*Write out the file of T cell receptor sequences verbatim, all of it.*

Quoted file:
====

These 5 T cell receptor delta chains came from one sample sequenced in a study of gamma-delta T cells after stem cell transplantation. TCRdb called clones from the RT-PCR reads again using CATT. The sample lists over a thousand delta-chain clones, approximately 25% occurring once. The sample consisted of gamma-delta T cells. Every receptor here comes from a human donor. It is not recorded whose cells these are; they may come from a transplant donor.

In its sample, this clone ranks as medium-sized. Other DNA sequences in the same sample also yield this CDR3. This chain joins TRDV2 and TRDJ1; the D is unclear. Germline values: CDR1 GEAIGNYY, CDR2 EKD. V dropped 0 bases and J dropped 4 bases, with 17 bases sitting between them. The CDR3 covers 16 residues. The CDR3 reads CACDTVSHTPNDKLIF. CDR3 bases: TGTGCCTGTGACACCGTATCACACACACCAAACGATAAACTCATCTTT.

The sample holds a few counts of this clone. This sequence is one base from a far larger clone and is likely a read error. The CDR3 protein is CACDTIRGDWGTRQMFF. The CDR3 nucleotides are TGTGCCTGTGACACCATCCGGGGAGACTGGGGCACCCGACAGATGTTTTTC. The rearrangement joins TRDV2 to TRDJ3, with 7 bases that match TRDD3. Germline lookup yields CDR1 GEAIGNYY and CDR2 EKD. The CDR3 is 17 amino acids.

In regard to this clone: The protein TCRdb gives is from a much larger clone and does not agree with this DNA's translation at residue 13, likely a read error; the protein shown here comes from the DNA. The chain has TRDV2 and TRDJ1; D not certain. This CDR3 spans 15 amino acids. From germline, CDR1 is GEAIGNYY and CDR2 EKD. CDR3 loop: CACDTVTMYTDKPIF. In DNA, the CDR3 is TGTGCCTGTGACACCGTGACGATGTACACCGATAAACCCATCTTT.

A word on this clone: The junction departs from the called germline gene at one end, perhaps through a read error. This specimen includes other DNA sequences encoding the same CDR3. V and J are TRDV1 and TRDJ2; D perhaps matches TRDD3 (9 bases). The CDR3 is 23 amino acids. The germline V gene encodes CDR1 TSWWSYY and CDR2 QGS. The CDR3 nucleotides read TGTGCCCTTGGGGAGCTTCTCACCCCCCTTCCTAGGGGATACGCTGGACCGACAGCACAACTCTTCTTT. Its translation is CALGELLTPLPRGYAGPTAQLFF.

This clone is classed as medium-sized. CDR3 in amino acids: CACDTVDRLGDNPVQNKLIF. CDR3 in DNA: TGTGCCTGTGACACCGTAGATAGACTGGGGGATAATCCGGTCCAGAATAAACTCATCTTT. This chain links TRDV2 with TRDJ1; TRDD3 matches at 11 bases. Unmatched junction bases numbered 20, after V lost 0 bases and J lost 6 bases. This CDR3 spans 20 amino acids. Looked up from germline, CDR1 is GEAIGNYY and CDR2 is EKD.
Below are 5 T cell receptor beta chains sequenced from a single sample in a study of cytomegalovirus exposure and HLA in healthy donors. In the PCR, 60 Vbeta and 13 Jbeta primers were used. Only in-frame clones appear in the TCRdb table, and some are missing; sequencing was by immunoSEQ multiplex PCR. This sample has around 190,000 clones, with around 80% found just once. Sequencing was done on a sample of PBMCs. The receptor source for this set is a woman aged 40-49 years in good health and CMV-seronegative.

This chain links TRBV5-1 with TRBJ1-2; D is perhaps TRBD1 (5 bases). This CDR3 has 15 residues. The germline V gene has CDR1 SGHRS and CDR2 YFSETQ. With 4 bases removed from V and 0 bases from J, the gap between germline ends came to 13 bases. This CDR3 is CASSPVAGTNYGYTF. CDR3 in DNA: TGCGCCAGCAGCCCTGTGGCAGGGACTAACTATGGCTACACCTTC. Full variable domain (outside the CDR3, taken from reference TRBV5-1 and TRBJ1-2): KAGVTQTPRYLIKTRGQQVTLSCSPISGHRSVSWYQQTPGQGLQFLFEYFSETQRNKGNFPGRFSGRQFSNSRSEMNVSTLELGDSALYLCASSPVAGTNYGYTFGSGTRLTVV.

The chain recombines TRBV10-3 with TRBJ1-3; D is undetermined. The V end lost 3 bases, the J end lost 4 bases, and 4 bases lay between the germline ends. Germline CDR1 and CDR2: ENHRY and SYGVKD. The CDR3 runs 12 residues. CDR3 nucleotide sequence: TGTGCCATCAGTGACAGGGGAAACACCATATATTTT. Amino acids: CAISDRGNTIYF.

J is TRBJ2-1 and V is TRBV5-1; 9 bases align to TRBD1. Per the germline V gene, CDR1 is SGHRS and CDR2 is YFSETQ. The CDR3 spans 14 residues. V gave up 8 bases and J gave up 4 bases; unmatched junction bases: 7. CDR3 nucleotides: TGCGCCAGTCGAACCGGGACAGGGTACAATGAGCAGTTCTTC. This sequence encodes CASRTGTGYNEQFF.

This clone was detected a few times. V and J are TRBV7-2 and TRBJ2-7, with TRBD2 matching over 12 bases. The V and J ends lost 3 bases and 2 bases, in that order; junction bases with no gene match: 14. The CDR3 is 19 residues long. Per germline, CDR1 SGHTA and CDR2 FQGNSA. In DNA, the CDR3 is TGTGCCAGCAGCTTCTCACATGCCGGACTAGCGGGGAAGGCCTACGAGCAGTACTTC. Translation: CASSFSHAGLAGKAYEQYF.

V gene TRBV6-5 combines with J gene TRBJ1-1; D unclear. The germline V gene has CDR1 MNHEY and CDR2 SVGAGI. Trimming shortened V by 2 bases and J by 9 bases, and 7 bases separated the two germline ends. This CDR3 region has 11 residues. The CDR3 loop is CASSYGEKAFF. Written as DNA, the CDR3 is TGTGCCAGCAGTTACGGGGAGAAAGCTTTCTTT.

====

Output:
These 5 T cell receptor delta chains came from one sample sequenced in a study of gamma-delta T cells after stem cell transplantation. TCRdb called clones from the RT-PCR reads again using CATT. The sample lists over a thousand delta-chain clones, approximately 25% occurring once. The sample consisted of gamma-delta T cells. Every receptor here comes from a human donor. It is not recorded whose cells these are; they may come from a transplant donor.

In its sample, this clone ranks as medium-sized. Other DNA sequences in the same sample also yield this CDR3. This chain joins TRDV2 and TRDJ1; the D is unclear. Germline values: CDR1 GEAIGNYY, CDR2 EKD. V dropped 0 bases and J dropped 4 bases, with 17 bases sitting between them. The CDR3 covers 16 residues. The CDR3 reads CACDTVSHTPNDKLIF. CDR3 bases: TGTGCCTGTGACACCGTATCACACACACCAAACGATAAACTCATCTTT.

The sample holds a few counts of this clone. This sequence is one base from a far larger clone and is likely a read error. The CDR3 protein is CACDTIRGDWGTRQMFF. The CDR3 nucleotides are TGTGCCTGTGACACCATCCGGGGAGACTGGGGCACCCGACAGATGTTTTTC. The rearrangement joins TRDV2 to TRDJ3, with 7 bases that match TRDD3. Germline lookup yields CDR1 GEAIGNYY and CDR2 EKD. The CDR3 is 17 amino acids.

In regard to this clone: The protein TCRdb gives is from a much larger clone and does not agree with this DNA's translation at residue 13, likely a read error; the protein shown here comes from the DNA. The chain has TRDV2 and TRDJ1; D not certain. This CDR3 spans 15 amino acids. From germline, CDR1 is GEAIGNYY and CDR2 EKD. CDR3 loop: CACDTVTMYTDKPIF. In DNA, the CDR3 is TGTGCCTGTGACACCGTGACGATGTACACCGATAAACCCATCTTT.

A word on this clone: The junction departs from the called germline gene at one end, perhaps through a read error. This specimen includes other DNA sequences encoding the same CDR3. V and J are TRDV1 and TRDJ2; D perhaps matches TRDD3 (9 bases). The CDR3 is 23 amino acids. The germline V gene encodes CDR1 TSWWSYY and CDR2 QGS. The CDR3 nucleotides read TGTGCCCTTGGGGAGCTTCTCACCCCCCTTCCTAGGGGATACGCTGGACCGACAGCACAACTCTTCTTT. Its translation is CALGELLTPLPRGYAGPTAQLFF.

This clone is classed as medium-sized. CDR3 in amino acids: CACDTVDRLGDNPVQNKLIF. CDR3 in DNA: TGTGCCTGTGACACCGTAGATAGACTGGGGGATAATCCGGTCCAGAATAAACTCATCTTT. This chain links TRDV2 with TRDJ1; TRDD3 matches at 11 bases. Unmatched junction bases numbered 20, after V lost 0 bases and J lost 6 bases. This CDR3 spans 20 amino acids. Looked up from germline, CDR1 is GEAIGNYY and CDR2 is EKD.
Below are 5 T cell receptor beta chains sequenced from a single sample in a study of cytomegalovirus exposure and HLA in healthy donors. In the PCR, 60 Vbeta and 13 Jbeta primers were used. Only in-frame clones appear in the TCRdb table, and some are missing; sequencing was by immunoSEQ multiplex PCR. This sample has around 190,000 clones, with around 80% found just once. Sequencing was done on a sample of PBMCs. The receptor source for this set is a woman aged 40-49 years in good health and CMV-seronegative.

This chain links TRBV5-1 with TRBJ1-2; D is perhaps TRBD1 (5 bases). This CDR3 has 15 residues. The germline V gene has CDR1 SGHRS and CDR2 YFSETQ. With 4 bases removed from V and 0 bases from J, the gap between germline ends came to 13 bases. This CDR3 is CASSPVAGTNYGYTF. CDR3 in DNA: TGCGCCAGCAGCCCTGTGGCAGGGACTAACTATGGCTACACCTTC. Full variable domain (outside the CDR3, taken from reference TRBV5-1 and TRBJ1-2): KAGVTQTPRYLIKTRGQQVTLSCSPISGHRSVSWYQQTPGQGLQFLFEYFSETQRNKGNFPGRFSGRQFSNSRSEMNVSTLELGDSALYLCASSPVAGTNYGYTFGSGTRLTVV.

The chain recombines TRBV10-3 with TRBJ1-3; D is undetermined. The V end lost 3 bases, the J end lost 4 bases, and 4 bases lay between the germline ends. Germline CDR1 and CDR2: ENHRY and SYGVKD. The CDR3 runs 12 residues. CDR3 nucleotide sequence: TGTGCCATCAGTGACAGGGGAAACACCATATATTTT. Amino acids: CAISDRGNTIYF.

J is TRBJ2-1 and V is TRBV5-1; 9 bases align to TRBD1. Per the germline V gene, CDR1 is SGHRS and CDR2 is YFSETQ. The CDR3 spans 14 residues. V gave up 8 bases and J gave up 4 bases; unmatched junction bases: 7. CDR3 nucleotides: TGCGCCAGTCGAACCGGGACAGGGTACAATGAGCAGTTCTTC. This sequence encodes CASRTGTGYNEQFF.

This clone was detected a few times. V and J are TRBV7-2 and TRBJ2-7, with TRBD2 matching over 12 bases. The V and J ends lost 3 bases and 2 bases, in that order; junction bases with no gene match: 14. The CDR3 is 19 residues long. Per germline, CDR1 SGHTA and CDR2 FQGNSA. In DNA, the CDR3 is TGTGCCAGCAGCTTCTCACATGCCGGACTAGCGGGGAAGGCCTACGAGCAGTACTTC. Translation: CASSFSHAGLAGKAYEQYF.

V gene TRBV6-5 combines with J gene TRBJ1-1; D unclear. The germline V gene has CDR1 MNHEY and CDR2 SVGAGI. Trimming shortened V by 2 bases and J by 9 bases, and 7 bases separated the two germline ends. This CDR3 region has 11 residues. The CDR3 loop is CASSYGEKAFF. Written as DNA, the CDR3 is TGTGCCAGCAGTTACGGGGAGAAAGCTTTCTTT.